So there was a recently a spurious patent issued for shooting video of a yoga asana class from a particular angle. From my view, this is the inevitable result of “yoga” not being about … well, yoga. Fortunately, there can never be a patent on the inner state of awakening that makes one lead a life of love and service, whether it is go feed the hungry, console the suffering, take joy in the good of others, help awaken the spirit of the downtrodden, or humbly serve in whatever ways one can. In my experience, many yoga teachers in America get this, and lead very simple lives for the privilege of teaching or otherwise serving full-time. However, many studio owners and corporations like YogaGlo are perpetuating the concept of the yoga “industry” — and it reveals deep ignorance of the yama of aparigraha — non-grasping, non-covetousness, non-possessiveness (aka generosity). For some reason, of all the yamas and niyamas, this one is the most freely dispensed with in the West.
We cannot imagine it is yogic to have a lifestyle based in hurting others, lying, stealing, or lusting, but — yet this one, we hold on to. Of course we have to look out for number one! People won’t take us seriously if we don’t charge something! Americans don’t ‘get’ the culture of generosity — as a studio owner, what can I do? I have to survive??
From the start, having a fixed price of entry for a yoga class begins a slippery slope — while not ill-intentioned — it can create a profound violation of this principle of aparigraha. Many of those who most need to experience mindfulness of their bodies — victims of childhood abuse, the trauma of war, homelessness and extreme poverty — see yoga culture as utterly inaccessible to because of the prevalence of fee-based yoga. I view all such classes as physical exercise classes which incorporate, selectively, and perhaps unwittingly self-servingly, only those elements of yoga culture which are convenient to the class of people who can afford them — and leave out the rest.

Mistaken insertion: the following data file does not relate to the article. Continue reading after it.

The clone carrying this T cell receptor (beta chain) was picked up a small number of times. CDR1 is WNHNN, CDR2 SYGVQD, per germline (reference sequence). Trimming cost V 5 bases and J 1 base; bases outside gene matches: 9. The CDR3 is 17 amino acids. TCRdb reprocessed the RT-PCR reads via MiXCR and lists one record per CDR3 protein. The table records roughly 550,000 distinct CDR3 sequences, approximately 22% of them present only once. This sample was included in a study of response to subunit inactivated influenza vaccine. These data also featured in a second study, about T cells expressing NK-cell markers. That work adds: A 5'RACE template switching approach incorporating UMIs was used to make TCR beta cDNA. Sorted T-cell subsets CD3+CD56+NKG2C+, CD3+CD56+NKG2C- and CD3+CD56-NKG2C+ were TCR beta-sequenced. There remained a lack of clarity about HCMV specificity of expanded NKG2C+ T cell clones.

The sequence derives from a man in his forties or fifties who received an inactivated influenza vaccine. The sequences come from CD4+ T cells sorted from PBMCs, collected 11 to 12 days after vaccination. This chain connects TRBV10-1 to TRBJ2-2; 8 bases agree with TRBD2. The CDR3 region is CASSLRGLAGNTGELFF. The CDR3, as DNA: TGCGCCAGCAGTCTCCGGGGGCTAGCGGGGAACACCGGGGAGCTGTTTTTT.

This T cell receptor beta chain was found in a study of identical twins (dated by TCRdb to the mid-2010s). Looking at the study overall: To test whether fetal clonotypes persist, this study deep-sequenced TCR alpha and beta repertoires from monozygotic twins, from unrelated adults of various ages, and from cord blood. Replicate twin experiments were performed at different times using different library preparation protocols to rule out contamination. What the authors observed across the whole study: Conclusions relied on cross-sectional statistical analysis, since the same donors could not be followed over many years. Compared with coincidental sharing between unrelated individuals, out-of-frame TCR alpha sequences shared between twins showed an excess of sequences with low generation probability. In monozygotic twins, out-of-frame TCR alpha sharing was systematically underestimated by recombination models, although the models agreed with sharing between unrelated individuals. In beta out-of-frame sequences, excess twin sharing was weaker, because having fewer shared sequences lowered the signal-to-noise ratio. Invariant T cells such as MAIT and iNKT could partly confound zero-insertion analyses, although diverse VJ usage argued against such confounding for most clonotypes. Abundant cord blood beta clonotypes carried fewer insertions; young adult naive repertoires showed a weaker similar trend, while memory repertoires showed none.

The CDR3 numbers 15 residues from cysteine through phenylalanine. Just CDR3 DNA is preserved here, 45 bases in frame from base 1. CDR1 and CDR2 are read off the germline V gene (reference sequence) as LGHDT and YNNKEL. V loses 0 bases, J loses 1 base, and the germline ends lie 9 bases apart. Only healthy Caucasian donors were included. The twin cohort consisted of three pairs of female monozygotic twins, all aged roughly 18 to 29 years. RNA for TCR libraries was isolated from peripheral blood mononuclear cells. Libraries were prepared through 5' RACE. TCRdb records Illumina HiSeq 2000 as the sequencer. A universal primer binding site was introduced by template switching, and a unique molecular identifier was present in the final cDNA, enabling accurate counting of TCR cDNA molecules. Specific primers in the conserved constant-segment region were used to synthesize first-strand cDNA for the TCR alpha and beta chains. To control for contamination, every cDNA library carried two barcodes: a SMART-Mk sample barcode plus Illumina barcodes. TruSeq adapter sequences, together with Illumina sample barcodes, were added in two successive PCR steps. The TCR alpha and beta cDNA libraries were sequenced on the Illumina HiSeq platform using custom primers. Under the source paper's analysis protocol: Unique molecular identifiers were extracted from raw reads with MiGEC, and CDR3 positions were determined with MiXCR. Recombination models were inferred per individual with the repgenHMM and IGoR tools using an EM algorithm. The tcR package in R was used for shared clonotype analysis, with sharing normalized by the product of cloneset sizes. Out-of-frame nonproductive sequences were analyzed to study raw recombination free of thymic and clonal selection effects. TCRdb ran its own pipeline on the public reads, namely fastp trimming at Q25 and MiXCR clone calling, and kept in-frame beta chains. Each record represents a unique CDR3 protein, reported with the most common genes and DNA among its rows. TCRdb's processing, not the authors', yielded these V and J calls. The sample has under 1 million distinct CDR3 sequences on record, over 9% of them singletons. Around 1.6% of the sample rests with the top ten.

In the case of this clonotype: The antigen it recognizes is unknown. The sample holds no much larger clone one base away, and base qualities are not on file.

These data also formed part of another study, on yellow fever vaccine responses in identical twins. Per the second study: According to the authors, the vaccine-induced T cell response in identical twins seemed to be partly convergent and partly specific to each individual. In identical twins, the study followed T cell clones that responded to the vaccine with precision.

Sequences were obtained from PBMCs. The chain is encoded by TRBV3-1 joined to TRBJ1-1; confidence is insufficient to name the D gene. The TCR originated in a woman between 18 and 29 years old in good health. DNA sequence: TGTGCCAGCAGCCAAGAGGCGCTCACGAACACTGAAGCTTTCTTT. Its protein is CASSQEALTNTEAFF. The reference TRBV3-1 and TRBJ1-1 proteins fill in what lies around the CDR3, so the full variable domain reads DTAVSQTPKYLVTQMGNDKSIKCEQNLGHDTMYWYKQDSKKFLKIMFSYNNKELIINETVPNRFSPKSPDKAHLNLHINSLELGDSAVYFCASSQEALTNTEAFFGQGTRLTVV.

This type of public legal battle over specious “intellectual property” claims is a natural consequence of ignoring this principle of aparigraha. Yoga need not be for wealthy studio owners to pay their extra jumbo mortgage or children’s private school tuitions — perhaps this may be a happy consequence after many years of dedicated service — but from the start, the purpose of yoga is to give away a kind of freedom, which if you experience, you could never imagine charging for the privilege of sharing, or ever suggesting you might deny anyone access to on the basis of money. Denying people the right to take a “money shot” angle of a yoga class is not so different.
Until one personally experiences this freedom, the natural tendency is to seek control instead, which are what the fees, the “industry” and the patents are about at their base. As a community, it is time we moved away from all this needless grasping. It’s just getting in the way of our own freedom. There is beginning to be a movement for completely donation-based studios — LA has 4 at last count. This is yoga. I believe in it and I stand for it. Yoga is actually possible, here in America. And not just possible, but inevitable.
Addenda: A little while after this was written, in October 2014, YogaGlo Inc elected to relinquish all claim on this patent. I continue to stand by the inevitability of yoga.